FIG. 11 also illustrates the use of a threaded insert 210 in the end of linear actuator 42" which engages drive shaft 74" of motor 40". By the use of a threaded, press fit insert, the need to threadably machine a bore into the end of linear actuator 42" is dispensed with which, in some circumstances, may provide a cost benefit with respect to the production of valve 34". Also, the insert may permit the valve to be more tolerant with respect to the alignment of the linear actuator and motor drive shaft thereby reducing the likelihood that linear actuator 42" will stick or bind as it traverses bore 54".
Finally and as is indicated above, in the earlier embodiments the downstream face of the rotating disc portion of the valve is in sliding engagement with the upstream face of the fixed disc portion. In those embodiments, the force on the upstream face of the rotating disc portion caused by the transverse impact of high pressure fluid refrigerant flow F impinging on it are borne by a thrust bearing.
Referring now to both FIGS. 11 and 12, a spacer 212 is disposed between rotating disc portion 102", which is mounted for rotation on pin 214, and fixed disc portion 100" of valve 34". As a result, rotating disc portion 102", in this embodiment, is slightly disengaged from and is not in slideable contact with the fixed disc portion due to the creation of gap 216. Therefore, even when apertures 104" and 128" of the fixed and rotating disc portions are entirely out of registry, a leakage path is maintained around the periphery of rotating disc portion 102" and through its apertures into intervening gap 216 and thence, through apertures 104" of fixed disc portion 100". This permits the higher, upstream pressure in a refrigeration system in which valve 34" is employed to equalize across the valve when the refrigeration system shuts down.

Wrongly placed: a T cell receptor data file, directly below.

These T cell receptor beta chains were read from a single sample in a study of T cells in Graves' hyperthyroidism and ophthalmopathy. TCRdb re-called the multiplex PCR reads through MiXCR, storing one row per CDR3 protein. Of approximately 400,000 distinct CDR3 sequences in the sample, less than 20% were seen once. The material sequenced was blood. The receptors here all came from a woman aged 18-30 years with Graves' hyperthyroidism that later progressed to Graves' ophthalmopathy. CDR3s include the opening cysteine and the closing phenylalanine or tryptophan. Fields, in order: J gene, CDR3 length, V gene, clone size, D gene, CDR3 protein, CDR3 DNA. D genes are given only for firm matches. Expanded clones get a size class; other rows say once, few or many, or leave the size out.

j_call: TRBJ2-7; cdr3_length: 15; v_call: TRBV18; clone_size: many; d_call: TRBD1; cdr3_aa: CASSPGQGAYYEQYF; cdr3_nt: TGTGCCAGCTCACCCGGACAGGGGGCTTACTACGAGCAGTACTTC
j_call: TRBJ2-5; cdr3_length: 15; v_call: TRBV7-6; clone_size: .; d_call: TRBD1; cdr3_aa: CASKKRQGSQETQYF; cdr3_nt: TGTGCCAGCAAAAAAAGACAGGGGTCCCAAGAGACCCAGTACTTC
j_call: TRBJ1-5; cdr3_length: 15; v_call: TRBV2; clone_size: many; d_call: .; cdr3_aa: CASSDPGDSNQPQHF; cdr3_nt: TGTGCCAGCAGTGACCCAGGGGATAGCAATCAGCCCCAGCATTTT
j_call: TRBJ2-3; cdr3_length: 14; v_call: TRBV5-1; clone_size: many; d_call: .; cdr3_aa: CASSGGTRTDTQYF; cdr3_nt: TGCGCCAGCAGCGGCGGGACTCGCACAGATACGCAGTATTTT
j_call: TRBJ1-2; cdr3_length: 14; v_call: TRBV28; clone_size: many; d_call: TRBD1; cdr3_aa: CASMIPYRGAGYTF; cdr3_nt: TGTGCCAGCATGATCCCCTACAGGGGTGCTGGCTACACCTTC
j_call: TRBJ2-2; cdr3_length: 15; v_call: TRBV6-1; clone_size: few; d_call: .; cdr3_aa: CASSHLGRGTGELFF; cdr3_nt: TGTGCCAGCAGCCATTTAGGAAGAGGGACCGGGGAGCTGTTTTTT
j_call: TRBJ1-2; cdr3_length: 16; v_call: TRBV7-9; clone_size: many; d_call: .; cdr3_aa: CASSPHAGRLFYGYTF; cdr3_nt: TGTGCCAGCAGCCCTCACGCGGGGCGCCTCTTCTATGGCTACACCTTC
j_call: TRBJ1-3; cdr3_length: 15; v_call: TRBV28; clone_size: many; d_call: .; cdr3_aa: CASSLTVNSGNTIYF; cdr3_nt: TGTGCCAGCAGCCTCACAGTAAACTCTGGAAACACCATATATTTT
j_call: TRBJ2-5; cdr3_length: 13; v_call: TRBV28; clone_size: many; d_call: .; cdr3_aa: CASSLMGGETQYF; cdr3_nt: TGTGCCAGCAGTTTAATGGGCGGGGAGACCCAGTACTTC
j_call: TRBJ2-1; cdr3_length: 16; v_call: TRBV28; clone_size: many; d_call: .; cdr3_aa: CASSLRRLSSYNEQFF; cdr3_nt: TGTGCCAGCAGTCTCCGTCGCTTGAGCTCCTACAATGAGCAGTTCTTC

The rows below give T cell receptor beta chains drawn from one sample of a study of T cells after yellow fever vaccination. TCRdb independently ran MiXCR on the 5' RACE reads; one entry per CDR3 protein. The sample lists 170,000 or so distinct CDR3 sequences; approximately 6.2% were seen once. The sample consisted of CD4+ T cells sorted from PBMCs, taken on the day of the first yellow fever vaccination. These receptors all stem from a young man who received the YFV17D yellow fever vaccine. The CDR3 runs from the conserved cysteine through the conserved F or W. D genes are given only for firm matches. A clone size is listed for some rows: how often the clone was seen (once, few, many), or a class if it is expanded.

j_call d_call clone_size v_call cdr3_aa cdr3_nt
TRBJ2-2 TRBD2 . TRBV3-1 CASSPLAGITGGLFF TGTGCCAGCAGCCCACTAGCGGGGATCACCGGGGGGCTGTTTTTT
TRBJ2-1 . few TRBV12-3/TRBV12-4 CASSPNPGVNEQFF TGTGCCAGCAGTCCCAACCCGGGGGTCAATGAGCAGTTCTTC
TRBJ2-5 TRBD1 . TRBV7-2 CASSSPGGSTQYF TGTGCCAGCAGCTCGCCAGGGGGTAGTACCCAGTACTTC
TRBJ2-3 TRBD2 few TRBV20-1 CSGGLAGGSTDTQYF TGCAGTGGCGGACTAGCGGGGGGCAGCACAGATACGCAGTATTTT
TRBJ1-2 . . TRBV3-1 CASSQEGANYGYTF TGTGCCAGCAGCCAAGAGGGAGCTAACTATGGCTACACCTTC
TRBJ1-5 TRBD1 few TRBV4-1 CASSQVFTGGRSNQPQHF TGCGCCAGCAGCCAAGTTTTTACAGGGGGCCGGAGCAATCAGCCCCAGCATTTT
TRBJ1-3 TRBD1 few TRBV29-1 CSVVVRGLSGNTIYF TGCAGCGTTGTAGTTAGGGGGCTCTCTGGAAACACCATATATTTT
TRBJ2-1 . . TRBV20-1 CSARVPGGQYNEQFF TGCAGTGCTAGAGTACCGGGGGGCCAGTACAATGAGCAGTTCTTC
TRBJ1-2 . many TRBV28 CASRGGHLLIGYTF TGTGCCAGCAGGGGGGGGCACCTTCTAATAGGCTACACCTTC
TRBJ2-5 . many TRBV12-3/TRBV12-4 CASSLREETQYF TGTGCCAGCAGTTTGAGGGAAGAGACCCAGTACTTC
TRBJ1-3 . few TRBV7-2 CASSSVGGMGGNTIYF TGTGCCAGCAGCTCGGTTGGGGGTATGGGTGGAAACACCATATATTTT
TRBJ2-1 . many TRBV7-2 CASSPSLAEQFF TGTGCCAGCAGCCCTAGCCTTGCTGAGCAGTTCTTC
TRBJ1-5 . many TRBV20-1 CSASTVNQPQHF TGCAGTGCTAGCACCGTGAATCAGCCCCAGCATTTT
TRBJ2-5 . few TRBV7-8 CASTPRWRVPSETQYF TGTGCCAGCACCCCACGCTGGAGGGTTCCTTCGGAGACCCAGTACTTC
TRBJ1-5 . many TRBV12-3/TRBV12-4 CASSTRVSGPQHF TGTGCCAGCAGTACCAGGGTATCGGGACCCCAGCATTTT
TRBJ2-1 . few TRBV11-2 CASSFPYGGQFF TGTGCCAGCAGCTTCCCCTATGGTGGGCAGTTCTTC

By spacing rotating disc portion 102" away from fixed disc portion 100", the existence of a leakage path through valve 34" by which system pressures can equalize when the apertures of the fixed and rotating disc portions of the valve are out of registry is assured but in a manner which does not appreciably affect the operation or accuracy of the valve with respect to its refrigerant flow modulating function. When apertures 104" and 128" are in registry to any degree, the flow of refrigerant through valve 34" will be through the apertures with little, if any, refrigerant flow occurring past and/or around the periphery of rotating disc member 102". The use of a spacer 212 which biases rotating disc portion 102" away from fixed disc portion 100", such as a Belville spring or wavy washer, will facilitate the rotation of rotating disc portion 56 as against the transverse impact of refrigerant flow F on its upstream face.
While the present invention has been described in terms of preferred and alternative embodiments, it will be appreciated that other modifications and versions of the valve of the present invention will be apparent to those skilled in the art given the teachings herein. Accordingly, the scope of the present invention should not be limited other than in accordance with the language of the claims which follow.
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|U.S. Classification||62/528, 251/285, 251/208, 251/129.11|
|International Classification||F25B41/06, F16K3/08, F16K31/04|
|Cooperative Classification||F25B2341/0653, F16K3/085, Y02B30/72, F16K31/041, F25B41/062|
|European Classification||F16K31/04B, F25B41/06B, F16K3/08B|
|Nov 20, 1998||FPAY||Fee payment|
Year of fee payment: 4
|Jan 29, 2001||AS||Assignment|
Owner name: AMERICAN STANDARD INTERNATIONAL INC., NEW YORK
Free format text: NOTICE OF ASSIGNMENT;ASSIGNOR:AMERICAN STANDARD INC., A CORPORATION OF DELAWARE;REEL/FRAME:011474/0650
Effective date: 20010104
|Dec 11, 2002||REMI||Maintenance fee reminder mailed|
|May 23, 2003||LAPS||Lapse for failure to pay maintenance fees|
|Jul 22, 2003||FP||Expired due to failure to pay maintenance fee|
Effective date: 20030523